When Fraser and Carol Adams (Scotland), Alex and Maureen Blair (Scotland), Felix Rohner, Pastor Harold, Rob Bristow, Paul and myself arrived at the church it was dark and rather chilly but we were excited for what was ahead of us. After Pastor Stuart led us in prayer we divided ourselves up between the 3 cars each pulling a trailer packed to the brim and headed north.

From the very outset, we felt that God was with us and we were covered with prayer. We had a problem with the electrical connection on one trailer. We sent out a prayer request to our cell group and when we stopped for breakfast just outside Polokwane, Felix decided to empty the boot and found an adapter with the spare tyre – problem solved!

We arrived at the border at about 12. Harold and Rob managed to persuade the officer that they were “Madala’s” and so needed to skip the queue and then with a bit of persuasion we were all able to join him! However, the Zimbabwe side was another story!  5 Visas were required which took rather a long time and then as we were paying the insurance etc., they decided to go to lunch and so had to wait for next shift to come on duty. We eventually cleared customs after 3pm and headed for Bulawayo. Just over the border we met Rob’s brother, a citrus farmer. He donated several pockets of oranges to hand out later on our trip. We were waived through all the police road blocks which was also an answer to prayer.

Unfortunately, due to the delay at the border, we travelled the last hour of our journey to Bulawayo in the dark. The road is very narrow and many cows, donkeys and goats roam freely so were very relieved when we arrived in Bulawayo without any incidents. We went straight to Bulawayo Baptist where we off-loaded the Holiday Club material as well as items for the Street Kids Ministry. After more than 14 hours we were very glad to finally arrive at our host’s homes (Jeff and Tammy Scorziell and Ron and Jan Mauldin), to enjoy a good meal and relax before the business of the next day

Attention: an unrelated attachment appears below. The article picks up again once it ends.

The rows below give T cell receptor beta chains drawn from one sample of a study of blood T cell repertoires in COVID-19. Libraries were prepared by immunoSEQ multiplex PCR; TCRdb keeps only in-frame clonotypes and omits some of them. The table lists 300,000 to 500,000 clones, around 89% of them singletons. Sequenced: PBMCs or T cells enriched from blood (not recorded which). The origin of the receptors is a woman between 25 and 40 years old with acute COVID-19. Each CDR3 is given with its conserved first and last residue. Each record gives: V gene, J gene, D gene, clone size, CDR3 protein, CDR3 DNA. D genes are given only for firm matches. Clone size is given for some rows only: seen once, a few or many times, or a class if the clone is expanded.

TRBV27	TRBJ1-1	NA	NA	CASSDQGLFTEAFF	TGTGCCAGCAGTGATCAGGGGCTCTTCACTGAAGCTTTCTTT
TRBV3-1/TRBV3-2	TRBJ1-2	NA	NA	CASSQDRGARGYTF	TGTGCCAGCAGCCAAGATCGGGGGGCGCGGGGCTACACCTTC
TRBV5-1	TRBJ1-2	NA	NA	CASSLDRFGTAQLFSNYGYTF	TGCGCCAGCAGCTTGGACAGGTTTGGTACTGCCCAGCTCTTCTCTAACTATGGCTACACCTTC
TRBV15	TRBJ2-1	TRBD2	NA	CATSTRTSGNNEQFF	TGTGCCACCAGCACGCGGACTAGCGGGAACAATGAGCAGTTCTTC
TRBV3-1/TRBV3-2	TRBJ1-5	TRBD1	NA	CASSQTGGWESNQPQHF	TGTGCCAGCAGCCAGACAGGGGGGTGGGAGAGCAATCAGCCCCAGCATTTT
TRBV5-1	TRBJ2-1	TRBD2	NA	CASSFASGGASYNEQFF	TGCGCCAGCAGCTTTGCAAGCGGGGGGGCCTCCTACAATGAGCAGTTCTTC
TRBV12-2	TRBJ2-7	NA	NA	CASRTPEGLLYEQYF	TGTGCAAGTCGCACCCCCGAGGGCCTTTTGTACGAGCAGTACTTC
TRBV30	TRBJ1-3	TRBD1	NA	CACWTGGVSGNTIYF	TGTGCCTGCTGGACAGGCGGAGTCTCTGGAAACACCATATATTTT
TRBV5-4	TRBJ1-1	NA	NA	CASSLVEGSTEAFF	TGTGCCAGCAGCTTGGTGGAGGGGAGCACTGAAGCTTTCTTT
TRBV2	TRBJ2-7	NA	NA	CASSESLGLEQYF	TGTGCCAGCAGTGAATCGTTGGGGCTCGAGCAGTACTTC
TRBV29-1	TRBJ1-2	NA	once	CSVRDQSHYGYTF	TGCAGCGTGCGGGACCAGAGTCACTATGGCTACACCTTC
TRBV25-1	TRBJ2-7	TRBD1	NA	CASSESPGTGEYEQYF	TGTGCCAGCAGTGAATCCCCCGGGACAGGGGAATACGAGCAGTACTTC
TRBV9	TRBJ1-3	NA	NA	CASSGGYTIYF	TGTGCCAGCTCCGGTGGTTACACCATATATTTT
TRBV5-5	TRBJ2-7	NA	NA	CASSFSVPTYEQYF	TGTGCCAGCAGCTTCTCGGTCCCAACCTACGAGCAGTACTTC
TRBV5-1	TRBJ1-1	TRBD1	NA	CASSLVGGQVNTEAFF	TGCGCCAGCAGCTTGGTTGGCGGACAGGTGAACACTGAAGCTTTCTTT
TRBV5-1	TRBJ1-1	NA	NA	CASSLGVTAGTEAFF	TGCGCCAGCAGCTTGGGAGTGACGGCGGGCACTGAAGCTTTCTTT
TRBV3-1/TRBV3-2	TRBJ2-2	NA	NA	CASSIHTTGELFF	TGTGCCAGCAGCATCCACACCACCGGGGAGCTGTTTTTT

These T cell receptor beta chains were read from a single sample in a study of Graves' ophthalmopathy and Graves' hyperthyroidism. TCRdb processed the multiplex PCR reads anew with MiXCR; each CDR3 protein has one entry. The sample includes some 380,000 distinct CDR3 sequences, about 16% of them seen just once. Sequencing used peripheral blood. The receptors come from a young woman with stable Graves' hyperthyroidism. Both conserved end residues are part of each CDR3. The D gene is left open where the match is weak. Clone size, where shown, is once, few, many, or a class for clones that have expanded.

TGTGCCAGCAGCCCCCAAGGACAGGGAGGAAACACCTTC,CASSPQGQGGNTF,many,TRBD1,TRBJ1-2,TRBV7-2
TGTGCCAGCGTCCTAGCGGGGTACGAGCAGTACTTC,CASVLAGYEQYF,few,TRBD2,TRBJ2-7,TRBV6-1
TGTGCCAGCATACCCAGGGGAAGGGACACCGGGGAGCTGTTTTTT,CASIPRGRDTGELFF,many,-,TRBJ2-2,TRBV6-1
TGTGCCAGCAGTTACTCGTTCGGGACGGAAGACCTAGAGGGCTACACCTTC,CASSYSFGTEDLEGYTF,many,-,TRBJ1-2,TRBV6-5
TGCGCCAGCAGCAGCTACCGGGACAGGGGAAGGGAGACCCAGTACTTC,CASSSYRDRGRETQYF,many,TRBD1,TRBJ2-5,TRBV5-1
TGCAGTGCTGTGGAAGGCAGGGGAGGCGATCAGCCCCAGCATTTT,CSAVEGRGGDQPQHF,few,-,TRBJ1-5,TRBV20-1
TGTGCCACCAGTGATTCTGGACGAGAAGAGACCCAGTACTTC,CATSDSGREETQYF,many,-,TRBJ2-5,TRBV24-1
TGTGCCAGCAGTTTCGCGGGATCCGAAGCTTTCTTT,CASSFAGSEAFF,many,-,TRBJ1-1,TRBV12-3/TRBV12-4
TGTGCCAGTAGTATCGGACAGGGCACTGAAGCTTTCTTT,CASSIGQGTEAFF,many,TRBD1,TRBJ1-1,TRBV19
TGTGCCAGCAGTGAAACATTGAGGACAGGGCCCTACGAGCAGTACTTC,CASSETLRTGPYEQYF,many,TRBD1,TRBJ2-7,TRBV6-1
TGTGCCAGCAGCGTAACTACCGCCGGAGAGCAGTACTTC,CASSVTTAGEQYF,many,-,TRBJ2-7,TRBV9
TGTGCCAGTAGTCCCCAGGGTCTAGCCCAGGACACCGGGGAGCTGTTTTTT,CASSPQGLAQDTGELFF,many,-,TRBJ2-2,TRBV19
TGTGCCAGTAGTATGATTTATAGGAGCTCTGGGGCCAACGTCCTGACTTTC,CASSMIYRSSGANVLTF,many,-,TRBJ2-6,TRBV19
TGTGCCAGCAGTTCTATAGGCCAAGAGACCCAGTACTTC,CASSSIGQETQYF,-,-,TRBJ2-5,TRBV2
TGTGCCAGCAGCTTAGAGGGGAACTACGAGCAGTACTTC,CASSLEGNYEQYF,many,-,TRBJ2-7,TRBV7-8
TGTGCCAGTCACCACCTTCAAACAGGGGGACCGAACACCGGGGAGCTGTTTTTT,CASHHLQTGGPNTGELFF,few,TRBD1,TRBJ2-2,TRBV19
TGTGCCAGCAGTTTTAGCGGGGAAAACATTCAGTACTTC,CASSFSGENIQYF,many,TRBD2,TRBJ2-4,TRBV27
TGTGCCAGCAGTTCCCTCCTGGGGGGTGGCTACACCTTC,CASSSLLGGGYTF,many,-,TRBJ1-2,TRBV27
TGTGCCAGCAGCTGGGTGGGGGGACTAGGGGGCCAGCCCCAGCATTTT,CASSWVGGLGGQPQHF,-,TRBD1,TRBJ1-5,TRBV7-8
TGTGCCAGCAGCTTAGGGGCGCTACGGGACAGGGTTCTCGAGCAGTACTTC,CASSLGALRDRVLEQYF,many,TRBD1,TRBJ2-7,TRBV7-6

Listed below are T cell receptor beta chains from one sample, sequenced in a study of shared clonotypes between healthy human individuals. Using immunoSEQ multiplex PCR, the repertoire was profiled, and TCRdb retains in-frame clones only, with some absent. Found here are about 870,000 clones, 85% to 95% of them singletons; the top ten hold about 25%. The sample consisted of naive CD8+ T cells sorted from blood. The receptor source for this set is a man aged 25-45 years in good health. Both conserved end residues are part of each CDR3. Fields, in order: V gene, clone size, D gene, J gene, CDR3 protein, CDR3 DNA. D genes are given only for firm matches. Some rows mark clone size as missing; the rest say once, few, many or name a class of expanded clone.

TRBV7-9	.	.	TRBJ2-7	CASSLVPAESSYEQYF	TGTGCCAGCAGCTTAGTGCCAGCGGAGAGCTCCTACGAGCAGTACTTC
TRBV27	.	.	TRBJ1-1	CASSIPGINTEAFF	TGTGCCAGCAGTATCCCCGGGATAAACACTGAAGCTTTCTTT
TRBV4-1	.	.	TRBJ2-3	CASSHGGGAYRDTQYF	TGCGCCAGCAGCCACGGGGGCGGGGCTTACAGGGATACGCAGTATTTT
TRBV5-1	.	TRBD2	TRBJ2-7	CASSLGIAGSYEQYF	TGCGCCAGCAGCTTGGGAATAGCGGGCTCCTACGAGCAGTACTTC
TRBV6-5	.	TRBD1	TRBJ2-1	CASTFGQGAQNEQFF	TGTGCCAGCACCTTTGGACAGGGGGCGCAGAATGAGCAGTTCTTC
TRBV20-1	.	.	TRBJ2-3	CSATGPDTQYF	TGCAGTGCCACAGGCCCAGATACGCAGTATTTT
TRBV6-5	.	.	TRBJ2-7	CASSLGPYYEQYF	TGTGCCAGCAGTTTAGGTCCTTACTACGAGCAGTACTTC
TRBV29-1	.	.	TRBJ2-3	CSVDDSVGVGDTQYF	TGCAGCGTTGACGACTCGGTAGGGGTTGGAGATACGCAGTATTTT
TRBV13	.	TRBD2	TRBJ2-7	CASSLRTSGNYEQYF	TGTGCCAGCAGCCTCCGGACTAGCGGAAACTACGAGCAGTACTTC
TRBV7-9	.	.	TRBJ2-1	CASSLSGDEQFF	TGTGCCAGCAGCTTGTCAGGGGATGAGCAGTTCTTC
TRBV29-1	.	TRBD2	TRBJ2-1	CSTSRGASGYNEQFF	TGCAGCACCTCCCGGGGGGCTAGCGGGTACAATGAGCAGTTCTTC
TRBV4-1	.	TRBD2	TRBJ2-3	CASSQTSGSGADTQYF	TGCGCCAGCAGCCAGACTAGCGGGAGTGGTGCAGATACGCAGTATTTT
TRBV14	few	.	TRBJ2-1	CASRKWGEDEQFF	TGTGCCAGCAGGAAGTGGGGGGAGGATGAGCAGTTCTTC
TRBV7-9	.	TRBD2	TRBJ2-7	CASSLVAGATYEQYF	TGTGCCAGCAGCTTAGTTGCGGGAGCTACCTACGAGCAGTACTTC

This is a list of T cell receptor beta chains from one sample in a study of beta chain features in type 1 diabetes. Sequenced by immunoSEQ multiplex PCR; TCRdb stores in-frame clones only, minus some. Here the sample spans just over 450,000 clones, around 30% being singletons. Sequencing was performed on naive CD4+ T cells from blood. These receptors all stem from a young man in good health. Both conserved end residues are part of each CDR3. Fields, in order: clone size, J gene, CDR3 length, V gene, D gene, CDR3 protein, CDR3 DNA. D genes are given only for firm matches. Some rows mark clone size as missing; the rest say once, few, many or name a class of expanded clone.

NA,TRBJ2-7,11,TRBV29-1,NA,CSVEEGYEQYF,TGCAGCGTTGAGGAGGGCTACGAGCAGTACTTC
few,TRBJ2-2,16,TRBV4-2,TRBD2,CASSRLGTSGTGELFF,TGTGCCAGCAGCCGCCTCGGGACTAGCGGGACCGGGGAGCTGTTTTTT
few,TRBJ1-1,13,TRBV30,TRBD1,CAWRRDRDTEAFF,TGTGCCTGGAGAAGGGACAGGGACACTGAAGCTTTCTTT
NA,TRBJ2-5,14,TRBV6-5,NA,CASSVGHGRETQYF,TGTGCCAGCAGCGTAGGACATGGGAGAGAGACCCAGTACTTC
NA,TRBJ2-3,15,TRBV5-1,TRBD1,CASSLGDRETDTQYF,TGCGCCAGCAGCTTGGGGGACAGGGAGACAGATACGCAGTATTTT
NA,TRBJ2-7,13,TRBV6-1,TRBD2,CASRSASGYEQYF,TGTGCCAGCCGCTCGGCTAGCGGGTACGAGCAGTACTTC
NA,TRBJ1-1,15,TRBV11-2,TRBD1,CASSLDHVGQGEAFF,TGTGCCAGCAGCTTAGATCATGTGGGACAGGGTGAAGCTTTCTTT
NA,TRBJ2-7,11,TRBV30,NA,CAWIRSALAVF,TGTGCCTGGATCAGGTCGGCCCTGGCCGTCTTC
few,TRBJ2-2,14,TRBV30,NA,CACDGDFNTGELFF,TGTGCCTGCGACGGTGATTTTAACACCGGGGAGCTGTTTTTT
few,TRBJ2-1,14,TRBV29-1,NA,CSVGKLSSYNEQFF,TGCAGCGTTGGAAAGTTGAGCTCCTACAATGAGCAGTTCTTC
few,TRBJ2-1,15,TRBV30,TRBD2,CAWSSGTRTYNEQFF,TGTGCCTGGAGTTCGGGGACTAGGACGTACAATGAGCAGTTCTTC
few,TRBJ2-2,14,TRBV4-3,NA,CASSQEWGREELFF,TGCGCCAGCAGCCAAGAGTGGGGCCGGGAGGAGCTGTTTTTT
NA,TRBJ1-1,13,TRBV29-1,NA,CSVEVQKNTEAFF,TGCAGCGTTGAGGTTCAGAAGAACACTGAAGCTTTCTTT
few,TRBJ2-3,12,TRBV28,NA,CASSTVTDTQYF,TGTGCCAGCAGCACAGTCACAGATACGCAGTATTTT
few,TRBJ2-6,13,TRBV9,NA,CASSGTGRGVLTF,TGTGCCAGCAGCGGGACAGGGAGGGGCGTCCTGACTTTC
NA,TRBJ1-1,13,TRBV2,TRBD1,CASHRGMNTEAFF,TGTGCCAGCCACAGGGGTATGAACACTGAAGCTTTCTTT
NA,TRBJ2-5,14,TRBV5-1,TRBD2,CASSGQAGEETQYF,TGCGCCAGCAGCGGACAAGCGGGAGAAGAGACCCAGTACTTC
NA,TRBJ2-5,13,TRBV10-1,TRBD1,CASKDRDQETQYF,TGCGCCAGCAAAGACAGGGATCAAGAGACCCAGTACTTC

We were allowed to sleep in just a little bit and met at the church at 9am. Here we met up with Colleen and Devon, 2 young American ladies who are doing an amazing work with boys who live on the streets. Since HBC was last in Bulawayo one of the guys has been baptized and they have started their own church service. Colleen and Devon are now renting a house and have 2 boys living with them and another 4 will be joining them soon. Those who were in the service when Pastor Stuart prayed for us will remember that 2 dentists on hearing that their patients were coming out to SA donated tooth brushes and tooth paste. Well, you should have seen Colleen and Devon’s faces light up when they saw them. It was just what they were praying for!!

The next person we met was Bishop Mudende who is heading up the Tonga Bible translation. The bicycles that have been donated are used for the translators to travel long distances through rough terrain and wild animals to visit the villages and collect language information to make the translation meaningful to the people. There are 5 dialects and each has a team of 3 working on each translation. This will then be collated into 1 Tonga translation. This is where the laptops that the Scottish church donated comes into play. At the moment, they are working on a written translation of Mark. One of their converts had to have his legs amputated due to infection. He is now making a huge impact on the community and we donated a wheel chair to enable him to move around.  They still need another 5 bicycles and 5 laptops.  They are also praying for solar panels to give light as well as charge the laptops in the rural areas.